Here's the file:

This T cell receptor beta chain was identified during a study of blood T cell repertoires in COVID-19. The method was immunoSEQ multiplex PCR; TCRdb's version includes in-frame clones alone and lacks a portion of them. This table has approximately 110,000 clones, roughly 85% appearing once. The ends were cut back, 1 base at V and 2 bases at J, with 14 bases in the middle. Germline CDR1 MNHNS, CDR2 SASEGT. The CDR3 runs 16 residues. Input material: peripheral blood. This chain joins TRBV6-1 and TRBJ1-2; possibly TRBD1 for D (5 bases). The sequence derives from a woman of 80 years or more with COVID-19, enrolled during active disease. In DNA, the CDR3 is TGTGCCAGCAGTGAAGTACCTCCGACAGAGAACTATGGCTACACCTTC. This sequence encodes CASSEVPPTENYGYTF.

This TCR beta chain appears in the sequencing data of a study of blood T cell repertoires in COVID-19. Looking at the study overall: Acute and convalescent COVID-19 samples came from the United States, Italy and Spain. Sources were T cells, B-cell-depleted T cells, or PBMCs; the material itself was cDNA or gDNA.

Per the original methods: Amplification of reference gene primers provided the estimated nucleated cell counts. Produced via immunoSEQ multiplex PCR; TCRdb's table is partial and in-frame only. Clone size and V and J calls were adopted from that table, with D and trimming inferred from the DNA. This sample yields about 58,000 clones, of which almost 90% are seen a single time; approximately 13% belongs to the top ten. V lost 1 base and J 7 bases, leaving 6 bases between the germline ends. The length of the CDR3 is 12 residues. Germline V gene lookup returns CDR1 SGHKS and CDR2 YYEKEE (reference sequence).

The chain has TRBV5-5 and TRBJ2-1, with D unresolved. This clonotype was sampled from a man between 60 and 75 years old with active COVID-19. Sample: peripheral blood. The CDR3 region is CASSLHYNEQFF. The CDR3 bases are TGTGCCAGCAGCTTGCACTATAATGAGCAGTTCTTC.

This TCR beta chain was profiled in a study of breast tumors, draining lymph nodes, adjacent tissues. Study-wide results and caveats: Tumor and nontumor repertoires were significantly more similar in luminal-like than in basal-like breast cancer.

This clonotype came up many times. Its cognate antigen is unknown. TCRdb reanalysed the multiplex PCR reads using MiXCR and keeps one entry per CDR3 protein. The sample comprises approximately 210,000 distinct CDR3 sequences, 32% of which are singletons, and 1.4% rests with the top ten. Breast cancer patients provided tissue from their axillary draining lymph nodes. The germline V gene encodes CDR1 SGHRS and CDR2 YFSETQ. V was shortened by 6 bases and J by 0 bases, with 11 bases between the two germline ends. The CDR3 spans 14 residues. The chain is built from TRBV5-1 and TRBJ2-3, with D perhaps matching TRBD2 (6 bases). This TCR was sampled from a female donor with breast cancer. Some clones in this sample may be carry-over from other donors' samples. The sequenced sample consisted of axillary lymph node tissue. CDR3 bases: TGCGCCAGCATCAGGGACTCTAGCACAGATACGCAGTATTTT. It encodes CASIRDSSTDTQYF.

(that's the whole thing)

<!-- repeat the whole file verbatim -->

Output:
This T cell receptor beta chain was identified during a study of blood T cell repertoires in COVID-19. The method was immunoSEQ multiplex PCR; TCRdb's version includes in-frame clones alone and lacks a portion of them. This table has approximately 110,000 clones, roughly 85% appearing once. The ends were cut back, 1 base at V and 2 bases at J, with 14 bases in the middle. Germline CDR1 MNHNS, CDR2 SASEGT. The CDR3 runs 16 residues. Input material: peripheral blood. This chain joins TRBV6-1 and TRBJ1-2; possibly TRBD1 for D (5 bases). The sequence derives from a woman of 80 years or more with COVID-19, enrolled during active disease. In DNA, the CDR3 is TGTGCCAGCAGTGAAGTACCTCCGACAGAGAACTATGGCTACACCTTC. This sequence encodes CASSEVPPTENYGYTF.

This TCR beta chain appears in the sequencing data of a study of blood T cell repertoires in COVID-19. Looking at the study overall: Acute and convalescent COVID-19 samples came from the United States, Italy and Spain. Sources were T cells, B-cell-depleted T cells, or PBMCs; the material itself was cDNA or gDNA.

Per the original methods: Amplification of reference gene primers provided the estimated nucleated cell counts. Produced via immunoSEQ multiplex PCR; TCRdb's table is partial and in-frame only. Clone size and V and J calls were adopted from that table, with D and trimming inferred from the DNA. This sample yields about 58,000 clones, of which almost 90% are seen a single time; approximately 13% belongs to the top ten. V lost 1 base and J 7 bases, leaving 6 bases between the germline ends. The length of the CDR3 is 12 residues. Germline V gene lookup returns CDR1 SGHKS and CDR2 YYEKEE (reference sequence).

The chain has TRBV5-5 and TRBJ2-1, with D unresolved. This clonotype was sampled from a man between 60 and 75 years old with active COVID-19. Sample: peripheral blood. The CDR3 region is CASSLHYNEQFF. The CDR3 bases are TGTGCCAGCAGCTTGCACTATAATGAGCAGTTCTTC.

This TCR beta chain was profiled in a study of breast tumors, draining lymph nodes, adjacent tissues. Study-wide results and caveats: Tumor and nontumor repertoires were significantly more similar in luminal-like than in basal-like breast cancer.

This clonotype came up many times. Its cognate antigen is unknown. TCRdb reanalysed the multiplex PCR reads using MiXCR and keeps one entry per CDR3 protein. The sample comprises approximately 210,000 distinct CDR3 sequences, 32% of which are singletons, and 1.4% rests with the top ten. Breast cancer patients provided tissue from their axillary draining lymph nodes. The germline V gene encodes CDR1 SGHRS and CDR2 YFSETQ. V was shortened by 6 bases and J by 0 bases, with 11 bases between the two germline ends. The CDR3 spans 14 residues. The chain is built from TRBV5-1 and TRBJ2-3, with D perhaps matching TRBD2 (6 bases). This TCR was sampled from a female donor with breast cancer. Some clones in this sample may be carry-over from other donors' samples. The sequenced sample consisted of axillary lymph node tissue. CDR3 bases: TGCGCCAGCATCAGGGACTCTAGCACAGATACGCAGTATTTT. It encodes CASIRDSSTDTQYF.